Sudani From Nigeria actress Savithri Sreedharan opens up on being part of the National Award-winning film
Malayalam actress Savithri Sreedharan recalls her experiences on the sets of Sudani from Nigeria, and life in theatre.
In National Award winning film Sudani From Nigeria, the elderly lady Jameela is always seen in a nightdress with a cotton shawl lazily covering her head. Her smile is almost timid but once the sides of her mouth crease, it warms your heart instantly. This shy and petite Muslim mother, hailing from a village in North Kerala, is perhaps one of the most gratifying sights Malayalam cinema has offered in the last decade. Though in theory she defines unconditional love, she is also a far cry from the stereotypical dramatic one-dimensional mothers one is so used to seeing on screen. It’s no wonder that the actor who immortalised Jameela won most of the awards for Sudani from Nigeria (2018), directed by Zachariah, including a special mention at the 66th National Awards.
When I call Savithri Sreedharan over the phone, she isn’t sure if it’s the right time to have a conversation. It’s raining incessantly at her home in Kozhikode, power has shut down and there is knee-deep water next to her home. But when the situation remains the same the next morning, I suggest a brief interview to which she agrees.
Much before Sudani from Nigeria, she has made a brief appearance in MT Vasudevan Nair’s Kadavu (1991). For someone who has literally grown up on theatre — she debuted on stage at the age of 16, after marriage — cinema was always an unfamiliar terrain. So, when Zakariya and co offered her Jameela’s role, she was hesitant. “I tried to dissuade them thinking cinema was all about glamour. But they were persistent and assured us that we would be able to deliver, and it wasn’t really what we thought it was. Most importantly we were bowled over by their love and care. They treated us like their own mothers and hand-held us through the shoot, that’s one reason we were able to do it smoothly.”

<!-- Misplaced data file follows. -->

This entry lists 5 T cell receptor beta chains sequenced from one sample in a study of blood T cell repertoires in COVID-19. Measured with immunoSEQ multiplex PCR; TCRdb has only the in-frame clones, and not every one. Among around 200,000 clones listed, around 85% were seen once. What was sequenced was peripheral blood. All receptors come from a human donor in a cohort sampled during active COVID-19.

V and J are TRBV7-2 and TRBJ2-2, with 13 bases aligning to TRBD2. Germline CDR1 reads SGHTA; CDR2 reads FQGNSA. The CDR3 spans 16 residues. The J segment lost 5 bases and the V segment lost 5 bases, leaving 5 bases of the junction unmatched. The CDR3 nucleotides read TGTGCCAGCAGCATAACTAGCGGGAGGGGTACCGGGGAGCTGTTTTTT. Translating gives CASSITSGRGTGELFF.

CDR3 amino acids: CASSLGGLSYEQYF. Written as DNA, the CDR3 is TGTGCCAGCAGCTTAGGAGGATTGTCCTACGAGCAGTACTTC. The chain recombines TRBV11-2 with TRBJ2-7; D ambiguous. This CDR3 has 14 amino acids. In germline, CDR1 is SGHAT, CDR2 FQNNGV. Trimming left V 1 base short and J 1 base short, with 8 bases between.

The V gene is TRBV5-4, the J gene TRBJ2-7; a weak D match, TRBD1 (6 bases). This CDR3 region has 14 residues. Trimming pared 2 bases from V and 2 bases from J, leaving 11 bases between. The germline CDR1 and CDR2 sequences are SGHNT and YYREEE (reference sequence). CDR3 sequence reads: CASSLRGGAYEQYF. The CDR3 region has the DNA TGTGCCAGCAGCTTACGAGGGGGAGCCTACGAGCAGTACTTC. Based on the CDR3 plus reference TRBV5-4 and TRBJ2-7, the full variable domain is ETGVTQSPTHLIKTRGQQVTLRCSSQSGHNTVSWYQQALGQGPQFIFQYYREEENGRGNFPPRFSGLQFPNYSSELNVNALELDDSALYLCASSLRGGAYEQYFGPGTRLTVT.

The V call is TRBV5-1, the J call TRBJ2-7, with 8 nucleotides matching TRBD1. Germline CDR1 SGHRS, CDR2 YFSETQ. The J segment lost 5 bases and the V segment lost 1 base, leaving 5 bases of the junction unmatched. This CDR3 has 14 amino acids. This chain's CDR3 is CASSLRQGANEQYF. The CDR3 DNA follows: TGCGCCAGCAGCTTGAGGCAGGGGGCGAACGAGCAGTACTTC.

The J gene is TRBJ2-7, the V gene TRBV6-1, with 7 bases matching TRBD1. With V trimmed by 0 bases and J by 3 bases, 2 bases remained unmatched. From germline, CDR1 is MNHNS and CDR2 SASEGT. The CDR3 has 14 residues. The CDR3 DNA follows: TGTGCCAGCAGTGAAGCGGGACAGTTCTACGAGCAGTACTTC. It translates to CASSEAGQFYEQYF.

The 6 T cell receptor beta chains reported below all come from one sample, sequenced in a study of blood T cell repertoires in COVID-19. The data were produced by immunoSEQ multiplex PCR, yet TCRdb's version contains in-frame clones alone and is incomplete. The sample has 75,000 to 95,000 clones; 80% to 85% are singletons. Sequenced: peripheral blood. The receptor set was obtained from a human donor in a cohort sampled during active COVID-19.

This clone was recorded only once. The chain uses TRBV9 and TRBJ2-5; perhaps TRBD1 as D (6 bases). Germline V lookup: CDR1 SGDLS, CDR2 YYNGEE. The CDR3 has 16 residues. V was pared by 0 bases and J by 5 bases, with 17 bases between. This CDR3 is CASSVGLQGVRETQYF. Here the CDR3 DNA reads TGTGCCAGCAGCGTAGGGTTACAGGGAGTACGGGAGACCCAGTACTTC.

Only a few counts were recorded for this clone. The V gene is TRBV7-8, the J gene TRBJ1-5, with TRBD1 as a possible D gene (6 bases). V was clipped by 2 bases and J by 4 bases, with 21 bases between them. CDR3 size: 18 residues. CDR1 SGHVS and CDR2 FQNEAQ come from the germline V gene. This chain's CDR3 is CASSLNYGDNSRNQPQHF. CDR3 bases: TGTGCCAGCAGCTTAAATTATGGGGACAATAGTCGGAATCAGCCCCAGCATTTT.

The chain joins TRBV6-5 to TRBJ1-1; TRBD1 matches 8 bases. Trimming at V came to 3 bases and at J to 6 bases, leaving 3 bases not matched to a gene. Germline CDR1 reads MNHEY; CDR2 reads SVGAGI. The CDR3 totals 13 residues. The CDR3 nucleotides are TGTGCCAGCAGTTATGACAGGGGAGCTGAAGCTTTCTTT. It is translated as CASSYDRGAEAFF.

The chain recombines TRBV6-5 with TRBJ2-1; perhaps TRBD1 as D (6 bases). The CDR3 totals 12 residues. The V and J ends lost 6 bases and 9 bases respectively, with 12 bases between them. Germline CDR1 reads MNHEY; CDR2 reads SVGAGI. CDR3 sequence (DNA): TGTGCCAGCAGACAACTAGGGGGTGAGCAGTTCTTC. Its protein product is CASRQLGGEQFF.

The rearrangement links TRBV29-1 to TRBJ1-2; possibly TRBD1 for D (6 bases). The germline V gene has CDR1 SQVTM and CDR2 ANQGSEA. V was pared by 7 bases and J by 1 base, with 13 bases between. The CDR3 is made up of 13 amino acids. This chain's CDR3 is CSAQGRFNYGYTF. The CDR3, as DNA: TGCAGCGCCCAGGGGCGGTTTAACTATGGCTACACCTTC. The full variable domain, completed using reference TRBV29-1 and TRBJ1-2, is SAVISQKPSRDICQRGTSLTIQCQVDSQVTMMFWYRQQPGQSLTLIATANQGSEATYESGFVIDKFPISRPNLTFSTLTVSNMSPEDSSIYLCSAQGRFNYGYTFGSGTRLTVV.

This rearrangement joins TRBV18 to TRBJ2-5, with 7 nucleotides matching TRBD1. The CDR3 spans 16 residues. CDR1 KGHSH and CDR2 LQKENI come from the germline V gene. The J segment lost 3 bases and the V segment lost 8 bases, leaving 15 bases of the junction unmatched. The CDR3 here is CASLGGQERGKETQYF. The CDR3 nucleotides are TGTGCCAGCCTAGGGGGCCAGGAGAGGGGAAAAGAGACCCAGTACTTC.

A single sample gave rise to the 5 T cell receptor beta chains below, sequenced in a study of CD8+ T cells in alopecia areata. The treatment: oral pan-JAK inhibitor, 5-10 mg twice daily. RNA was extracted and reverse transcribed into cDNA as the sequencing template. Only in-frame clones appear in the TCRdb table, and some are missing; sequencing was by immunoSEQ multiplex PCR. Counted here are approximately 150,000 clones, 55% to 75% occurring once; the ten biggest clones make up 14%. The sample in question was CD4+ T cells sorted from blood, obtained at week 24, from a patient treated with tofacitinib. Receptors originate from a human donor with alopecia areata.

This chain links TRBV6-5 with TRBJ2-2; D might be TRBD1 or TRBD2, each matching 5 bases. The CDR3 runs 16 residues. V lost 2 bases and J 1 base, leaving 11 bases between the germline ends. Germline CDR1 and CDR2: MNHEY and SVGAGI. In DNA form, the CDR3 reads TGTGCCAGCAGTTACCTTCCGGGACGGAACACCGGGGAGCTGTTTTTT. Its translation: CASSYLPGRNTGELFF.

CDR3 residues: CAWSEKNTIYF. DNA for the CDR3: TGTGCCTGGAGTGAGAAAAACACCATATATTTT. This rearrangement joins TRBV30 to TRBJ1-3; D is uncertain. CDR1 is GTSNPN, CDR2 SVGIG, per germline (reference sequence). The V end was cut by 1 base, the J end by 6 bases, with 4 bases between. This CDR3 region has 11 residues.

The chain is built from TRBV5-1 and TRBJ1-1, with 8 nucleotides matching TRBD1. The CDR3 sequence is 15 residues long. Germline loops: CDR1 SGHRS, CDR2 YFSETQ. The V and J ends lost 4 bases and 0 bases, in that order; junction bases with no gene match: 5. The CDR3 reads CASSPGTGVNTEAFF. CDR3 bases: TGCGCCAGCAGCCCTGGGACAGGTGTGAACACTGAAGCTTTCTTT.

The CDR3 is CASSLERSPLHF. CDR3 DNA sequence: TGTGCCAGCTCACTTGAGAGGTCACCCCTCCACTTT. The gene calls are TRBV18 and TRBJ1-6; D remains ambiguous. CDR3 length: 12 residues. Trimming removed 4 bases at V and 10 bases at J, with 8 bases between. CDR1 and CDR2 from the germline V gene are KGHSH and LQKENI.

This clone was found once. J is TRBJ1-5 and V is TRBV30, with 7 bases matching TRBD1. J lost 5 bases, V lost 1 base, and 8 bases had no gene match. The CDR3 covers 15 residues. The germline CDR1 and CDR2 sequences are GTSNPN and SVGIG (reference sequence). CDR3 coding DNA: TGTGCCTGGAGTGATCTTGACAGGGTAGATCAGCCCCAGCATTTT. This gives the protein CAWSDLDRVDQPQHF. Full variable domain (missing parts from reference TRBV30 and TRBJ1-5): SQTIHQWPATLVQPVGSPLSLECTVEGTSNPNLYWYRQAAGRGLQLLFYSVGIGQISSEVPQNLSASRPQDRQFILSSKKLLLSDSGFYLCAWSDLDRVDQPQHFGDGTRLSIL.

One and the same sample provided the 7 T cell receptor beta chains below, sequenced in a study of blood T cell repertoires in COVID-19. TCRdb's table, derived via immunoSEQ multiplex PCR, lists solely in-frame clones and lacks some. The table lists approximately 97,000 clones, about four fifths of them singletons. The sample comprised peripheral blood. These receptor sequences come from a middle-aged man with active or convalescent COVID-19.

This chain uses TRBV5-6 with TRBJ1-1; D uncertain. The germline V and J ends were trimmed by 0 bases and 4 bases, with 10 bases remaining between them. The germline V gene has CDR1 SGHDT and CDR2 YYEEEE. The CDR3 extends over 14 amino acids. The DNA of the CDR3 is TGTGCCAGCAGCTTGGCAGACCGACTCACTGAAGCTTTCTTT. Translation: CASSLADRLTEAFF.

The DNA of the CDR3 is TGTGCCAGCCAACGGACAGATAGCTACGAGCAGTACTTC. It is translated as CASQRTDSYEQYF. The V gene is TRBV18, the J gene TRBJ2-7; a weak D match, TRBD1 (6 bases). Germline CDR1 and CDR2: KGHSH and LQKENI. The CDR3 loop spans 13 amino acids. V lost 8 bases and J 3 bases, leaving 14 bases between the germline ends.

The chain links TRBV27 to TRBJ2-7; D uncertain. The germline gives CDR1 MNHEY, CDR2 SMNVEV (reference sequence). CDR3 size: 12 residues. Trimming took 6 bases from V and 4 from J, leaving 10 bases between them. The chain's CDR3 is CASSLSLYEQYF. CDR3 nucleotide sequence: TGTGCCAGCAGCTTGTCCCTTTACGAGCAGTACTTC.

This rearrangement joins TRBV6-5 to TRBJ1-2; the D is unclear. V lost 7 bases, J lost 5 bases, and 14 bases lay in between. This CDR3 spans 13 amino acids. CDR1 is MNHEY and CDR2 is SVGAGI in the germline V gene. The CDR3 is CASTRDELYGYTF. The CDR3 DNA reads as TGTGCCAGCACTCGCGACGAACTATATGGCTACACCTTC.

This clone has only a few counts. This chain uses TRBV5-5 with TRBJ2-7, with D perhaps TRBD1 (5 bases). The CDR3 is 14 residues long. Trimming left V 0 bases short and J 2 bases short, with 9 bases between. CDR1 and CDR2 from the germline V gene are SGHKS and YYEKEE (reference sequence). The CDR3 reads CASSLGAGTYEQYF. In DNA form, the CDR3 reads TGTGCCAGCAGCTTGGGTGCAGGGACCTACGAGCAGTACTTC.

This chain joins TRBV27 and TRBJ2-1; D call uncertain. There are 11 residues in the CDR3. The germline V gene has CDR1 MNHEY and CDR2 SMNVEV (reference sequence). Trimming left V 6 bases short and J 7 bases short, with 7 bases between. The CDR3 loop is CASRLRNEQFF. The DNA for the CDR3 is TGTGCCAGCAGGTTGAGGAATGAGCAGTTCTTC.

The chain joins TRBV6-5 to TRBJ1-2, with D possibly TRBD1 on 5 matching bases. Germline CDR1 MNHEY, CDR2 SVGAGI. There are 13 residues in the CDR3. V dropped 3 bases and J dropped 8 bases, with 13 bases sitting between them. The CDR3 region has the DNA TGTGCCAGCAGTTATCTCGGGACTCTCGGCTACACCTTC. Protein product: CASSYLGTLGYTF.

Savithri admits it wasn’t easy; she is “used to theatre” and a certain kind of dramatic acting. “But they patiently helped us shed it. Drama is always a bit loud, be it in mannerisms or dialogue delivery. But cinema doesn’t need that. It has to be natural and subtle. Like, how we talk at home.” She recalls peering self-consciously at the camera while acting only to be assured by the director and team that it was their fault. “Jameela Umma was a naïve, simple woman. She only knew to love. Once we learnt the dialogues by-heart, we got into the groove,” she says.
Savithri loved all the scenes in the film but picks the one where the otherwise docile Jameela reprimands her son for being selfish at the hospital. To my utter surprise, she quickly recites the dialogues with precision and feeling.
She has been part of two films post Sudani from Nigeria — Dakini (2018) and Virus (2019).
Though she has won the Kerala State award for acting in theatre twice, she didn’t quite foresee the State or National Award for this one.
Theatre will always be her first love. She began with amateur dramas — “Karutha Vellam was my first play” — and later became part of professional drama troupes like Kalinga theatres, KTS, Sangamam theatres, Chiranthana theatres and Stage Inda. But when these theatres were shut down, she was forced to discontinue. “Otherwise I would still be doing it [theatre],” she says.
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